U.S. imports of Chinese goods plunged by 13% last year to $500.3 billion, the biggest drop in 30 years. China saw its global exports slump by 4.6% to $3.4 trillion in 2023, the first full-year decline in seven years. China’s manufacturing activity contracted for a fifth consecutive month in February 2024. In an unprecedented change in trade flows, China exported more to Southeast Asia than the United States in 2023, exemplifying a slow decoupling between the two behemoths.

China’s economic growth is expected to slip to 4.6% in 2024 from its 2023 three-decade-low of 5.2%, and then plummet to 3.4% by 2028 according to the International Monetary Fund (IMF). Annual growth is expected to continue slowing to ~2% by 2030 according to consulting firm, Capital Economics. In sharp contrast, the U.S. economy is humming along exceeding expectations, with GDP growth of 4.9% and 3.3% in the third and fourth quarters of 2023, respectively.

Geopolitical risk and U.S. industrial policy are driving manufacturing to the United States. The cumulative number of jobs brought back since the manufacturing low in 2010 is now approximately two million.

U.S. manufacturing is coming home.

China’s Seismic Trade Shift

China’s share of U.S. container imports has declined to 35.8% from its 44.5% 2010 peak. Transportation executives anticipate 20% of Asia-originating freight will move closer to markets by 2025 and 40% by 2030.

China is suffering a one-two punch with weak demand both at home and abroad that is expected to slow growth in 2024. China’s real-estate crisis is crushing investment, and consumer confidence is near its lowest level in over 30 years. Trade barriers, global recession, and weaker demand for Chinese goods will continue to negatively impact China’s economic growth in 2024.

China’s Economic Slump

China’s growth rate plunged to a 30-year low in 2023. In 2024, China’s stuttering economy is grappling with growth hurdles and mounting debt. It’s struggling to shake off deepening deflation that hasn’t been this severe since 1997.

China’s real estate market, historically representing about a quarter of China’s GDP, is in a slump with investments dropping 9.6% and new construction starts plummeting 20.4%.  The IMF predicts real estate investment to fall 30-60% over the next decade from 2022 levels.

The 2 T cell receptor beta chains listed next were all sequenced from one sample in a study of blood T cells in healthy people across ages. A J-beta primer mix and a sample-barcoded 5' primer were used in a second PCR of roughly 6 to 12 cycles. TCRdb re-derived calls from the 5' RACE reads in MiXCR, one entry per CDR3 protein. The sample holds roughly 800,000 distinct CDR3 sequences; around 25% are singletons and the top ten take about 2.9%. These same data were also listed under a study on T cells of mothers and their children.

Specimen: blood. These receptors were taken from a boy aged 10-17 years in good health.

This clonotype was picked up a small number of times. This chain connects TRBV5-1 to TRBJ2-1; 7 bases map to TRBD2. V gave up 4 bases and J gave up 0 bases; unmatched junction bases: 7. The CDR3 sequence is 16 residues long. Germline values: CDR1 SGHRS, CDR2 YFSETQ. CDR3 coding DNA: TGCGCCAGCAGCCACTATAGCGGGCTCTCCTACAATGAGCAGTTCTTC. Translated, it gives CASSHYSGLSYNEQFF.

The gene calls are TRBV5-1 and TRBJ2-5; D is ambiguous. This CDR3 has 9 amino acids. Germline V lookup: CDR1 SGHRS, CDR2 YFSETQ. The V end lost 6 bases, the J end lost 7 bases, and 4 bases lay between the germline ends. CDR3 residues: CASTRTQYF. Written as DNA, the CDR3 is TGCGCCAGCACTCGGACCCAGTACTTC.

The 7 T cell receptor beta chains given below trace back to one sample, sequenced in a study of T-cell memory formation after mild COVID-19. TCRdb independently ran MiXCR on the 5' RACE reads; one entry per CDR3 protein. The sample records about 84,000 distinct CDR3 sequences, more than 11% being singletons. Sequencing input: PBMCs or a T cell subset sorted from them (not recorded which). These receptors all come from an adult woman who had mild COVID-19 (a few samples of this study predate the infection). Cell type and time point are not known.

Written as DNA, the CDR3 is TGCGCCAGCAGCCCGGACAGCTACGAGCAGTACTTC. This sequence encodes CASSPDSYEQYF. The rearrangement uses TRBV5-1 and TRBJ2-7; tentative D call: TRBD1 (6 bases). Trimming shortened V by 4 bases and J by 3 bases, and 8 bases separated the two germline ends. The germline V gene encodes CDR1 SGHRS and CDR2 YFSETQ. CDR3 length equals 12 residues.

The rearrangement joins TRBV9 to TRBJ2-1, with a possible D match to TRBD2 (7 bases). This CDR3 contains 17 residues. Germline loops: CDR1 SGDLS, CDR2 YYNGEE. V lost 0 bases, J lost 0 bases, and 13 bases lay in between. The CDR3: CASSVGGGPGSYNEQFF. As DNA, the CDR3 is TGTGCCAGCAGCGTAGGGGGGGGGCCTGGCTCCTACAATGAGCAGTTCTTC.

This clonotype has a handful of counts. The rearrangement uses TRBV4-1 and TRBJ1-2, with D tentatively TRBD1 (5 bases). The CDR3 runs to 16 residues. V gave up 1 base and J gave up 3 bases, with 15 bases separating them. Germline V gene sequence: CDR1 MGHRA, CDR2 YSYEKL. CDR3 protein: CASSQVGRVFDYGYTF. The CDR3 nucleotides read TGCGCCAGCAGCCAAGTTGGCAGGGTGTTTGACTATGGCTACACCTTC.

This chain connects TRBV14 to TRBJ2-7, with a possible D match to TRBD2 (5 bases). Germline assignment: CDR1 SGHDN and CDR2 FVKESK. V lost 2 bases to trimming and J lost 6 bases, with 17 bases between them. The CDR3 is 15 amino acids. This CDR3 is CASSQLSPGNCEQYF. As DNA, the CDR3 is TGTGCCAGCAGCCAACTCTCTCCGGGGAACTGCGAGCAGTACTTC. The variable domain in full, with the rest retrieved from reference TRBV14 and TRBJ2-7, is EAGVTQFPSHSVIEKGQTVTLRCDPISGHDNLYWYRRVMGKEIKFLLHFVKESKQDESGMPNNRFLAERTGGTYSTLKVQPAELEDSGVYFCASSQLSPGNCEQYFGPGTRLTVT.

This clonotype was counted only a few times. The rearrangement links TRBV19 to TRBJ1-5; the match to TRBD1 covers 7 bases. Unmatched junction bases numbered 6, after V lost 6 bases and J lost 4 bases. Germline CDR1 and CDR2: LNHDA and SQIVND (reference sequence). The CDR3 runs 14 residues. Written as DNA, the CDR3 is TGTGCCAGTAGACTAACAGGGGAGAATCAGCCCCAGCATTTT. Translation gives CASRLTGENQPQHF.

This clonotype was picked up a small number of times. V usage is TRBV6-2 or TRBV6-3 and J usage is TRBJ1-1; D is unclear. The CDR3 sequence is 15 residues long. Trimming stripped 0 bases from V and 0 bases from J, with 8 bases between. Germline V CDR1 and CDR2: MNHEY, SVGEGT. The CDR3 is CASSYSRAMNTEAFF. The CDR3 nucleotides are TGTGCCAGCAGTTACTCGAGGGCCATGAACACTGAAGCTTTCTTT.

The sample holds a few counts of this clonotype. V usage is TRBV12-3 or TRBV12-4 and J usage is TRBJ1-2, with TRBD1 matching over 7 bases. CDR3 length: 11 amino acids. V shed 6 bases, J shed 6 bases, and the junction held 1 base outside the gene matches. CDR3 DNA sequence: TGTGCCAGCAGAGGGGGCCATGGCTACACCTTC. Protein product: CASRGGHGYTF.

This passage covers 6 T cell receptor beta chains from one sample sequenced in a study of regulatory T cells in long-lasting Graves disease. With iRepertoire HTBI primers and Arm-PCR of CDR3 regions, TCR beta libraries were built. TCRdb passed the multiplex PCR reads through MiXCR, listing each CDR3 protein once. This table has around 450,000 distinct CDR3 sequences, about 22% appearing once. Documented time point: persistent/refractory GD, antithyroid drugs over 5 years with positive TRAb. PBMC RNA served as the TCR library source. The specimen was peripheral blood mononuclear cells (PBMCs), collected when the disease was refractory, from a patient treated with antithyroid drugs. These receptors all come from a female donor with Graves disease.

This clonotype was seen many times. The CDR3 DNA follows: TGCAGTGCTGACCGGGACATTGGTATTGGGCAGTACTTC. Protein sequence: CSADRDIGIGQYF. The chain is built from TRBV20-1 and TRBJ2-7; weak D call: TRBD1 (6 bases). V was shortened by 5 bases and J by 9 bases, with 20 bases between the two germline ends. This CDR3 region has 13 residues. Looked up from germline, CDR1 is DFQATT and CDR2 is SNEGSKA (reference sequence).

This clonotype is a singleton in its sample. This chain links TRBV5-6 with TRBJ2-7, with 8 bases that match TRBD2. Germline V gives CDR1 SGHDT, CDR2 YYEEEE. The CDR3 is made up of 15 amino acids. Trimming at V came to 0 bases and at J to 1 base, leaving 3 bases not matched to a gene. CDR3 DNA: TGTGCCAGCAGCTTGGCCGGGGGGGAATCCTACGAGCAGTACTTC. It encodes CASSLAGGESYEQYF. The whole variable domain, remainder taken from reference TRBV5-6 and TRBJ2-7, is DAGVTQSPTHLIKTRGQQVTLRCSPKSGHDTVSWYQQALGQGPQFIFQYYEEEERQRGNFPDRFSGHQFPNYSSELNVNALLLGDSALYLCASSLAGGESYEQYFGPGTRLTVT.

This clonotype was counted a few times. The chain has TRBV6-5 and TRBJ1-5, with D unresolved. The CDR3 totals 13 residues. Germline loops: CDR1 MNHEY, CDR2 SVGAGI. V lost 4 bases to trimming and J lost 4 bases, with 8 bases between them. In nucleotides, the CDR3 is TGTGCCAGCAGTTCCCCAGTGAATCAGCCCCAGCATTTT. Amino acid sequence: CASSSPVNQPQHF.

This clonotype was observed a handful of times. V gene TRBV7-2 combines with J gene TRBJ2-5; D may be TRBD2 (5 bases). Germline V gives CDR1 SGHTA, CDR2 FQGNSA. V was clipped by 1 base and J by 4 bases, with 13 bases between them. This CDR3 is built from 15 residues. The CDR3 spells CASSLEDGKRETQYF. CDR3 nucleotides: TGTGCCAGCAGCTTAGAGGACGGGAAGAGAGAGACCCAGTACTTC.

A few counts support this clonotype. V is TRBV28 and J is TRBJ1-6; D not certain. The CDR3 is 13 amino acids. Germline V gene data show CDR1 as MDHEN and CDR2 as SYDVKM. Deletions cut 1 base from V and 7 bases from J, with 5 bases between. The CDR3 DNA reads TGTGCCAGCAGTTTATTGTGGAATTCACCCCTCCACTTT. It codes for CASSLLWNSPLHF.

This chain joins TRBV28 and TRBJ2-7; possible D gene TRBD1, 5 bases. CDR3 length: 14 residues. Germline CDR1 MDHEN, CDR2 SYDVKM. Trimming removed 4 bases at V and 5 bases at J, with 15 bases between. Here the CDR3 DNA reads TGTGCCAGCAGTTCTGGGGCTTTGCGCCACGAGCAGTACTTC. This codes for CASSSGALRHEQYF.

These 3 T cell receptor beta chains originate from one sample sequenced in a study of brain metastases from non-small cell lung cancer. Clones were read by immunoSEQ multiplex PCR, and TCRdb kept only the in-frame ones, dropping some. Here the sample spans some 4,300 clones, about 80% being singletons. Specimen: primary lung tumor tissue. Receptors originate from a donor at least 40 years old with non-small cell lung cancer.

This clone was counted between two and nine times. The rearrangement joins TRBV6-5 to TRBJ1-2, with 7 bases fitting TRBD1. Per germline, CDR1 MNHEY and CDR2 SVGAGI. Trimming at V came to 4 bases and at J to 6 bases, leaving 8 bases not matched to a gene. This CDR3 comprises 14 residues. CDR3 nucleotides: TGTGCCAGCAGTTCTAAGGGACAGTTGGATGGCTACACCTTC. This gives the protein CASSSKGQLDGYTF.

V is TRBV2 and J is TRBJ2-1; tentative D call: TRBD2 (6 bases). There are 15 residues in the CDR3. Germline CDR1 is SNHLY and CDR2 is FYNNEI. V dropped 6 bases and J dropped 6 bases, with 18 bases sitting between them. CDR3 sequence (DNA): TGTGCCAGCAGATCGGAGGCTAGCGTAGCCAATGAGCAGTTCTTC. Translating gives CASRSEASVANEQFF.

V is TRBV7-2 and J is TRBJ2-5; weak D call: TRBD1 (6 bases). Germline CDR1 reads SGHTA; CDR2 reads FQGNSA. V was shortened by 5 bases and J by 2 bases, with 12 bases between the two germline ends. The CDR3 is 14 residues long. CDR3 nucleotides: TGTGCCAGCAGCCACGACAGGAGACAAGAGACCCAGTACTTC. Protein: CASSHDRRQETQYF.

Adding to the headwinds are structural weaknesses including an aging population, pollution, high youth unemployment, and local Chinese governments struggling with unsustainably high debt levels. China’s debt-to-GDP ratio reached a record 288% in 2023. In December 2023, China’s economic outlook was cut to negative by credit rating agency Moody’s.

China’s Shrinking Foreign Direct Investment

Foreign direct investment (FDI) into China contracted for the first time in over a decade in 2023, representing an 8% plunge year-over-year. Its economic downturn and abrasive government policies are to blame. China’s severe measures imposed on U.S. companies include raiding their offices, arresting Chinese employees, and accusing them of spying, espionage, and stealing national security and military secrets.

According to Alicia Garcia Herrero, chief economist for Asia-Pacific at Natixis, “2024 will be worse,” due to China’s business climate, economic recovery, and politics. The loss of FDI delivers a double blow to China’s economy; first from a loss of economic development, and second from a loss of competency since FDI is the primary means by which knowledge and international best practices are transferred to Chinese firms.

U.S. Economy Defies the Odds

Conversely, the U.S. economy is growing and the labor market is strong. U.S. policy has created favorable conditions for reshoring and FDI via the Infrastructure Investment and Jobs Act (IIJA), Inflation Reduction Act (IRA), and CHIPS and Science Act. Since 2021 the United States has had more investment ($167 billion) in EV manufacturing than any other region in the world. Meanwhile, China’s share has dropped from 60% of total global EV investments to less than one-quarter over the same time period.

The U.S. crushed pre-pandemic job projections, adding 2.7 million jobs in 2023, and had the longest stretch of under 4% unemployment in 50 years. U.S. reshoring is driving a manufacturing construction boom with investment in manufacturing facilities reaching the highest on record ($210 billion/Q4 2023) and contributing the most to real year-over-year GDP growth since 1958.

Are You Thinking About Reshoring?

For help, contact me at 847-867-1144 or email me at harry.moser@reshorenow.org. Our main mission is to get companies to do the math correctly using our free online Total Cost of Ownership Estimator (TCO). By using TCO, companies can better evaluate sourcing, identify alternatives and even make a case when selling against offshore competitors.

This article was originally published by AMT – The Association For Manufacturing Technology and was republished with permission from The Reshoring Initiative.

Post Category

  • News Article


  • Advocacy
  • Reshoring

Published Date

June 20, 2024


Harry Moser

Safety Products Purchasing Program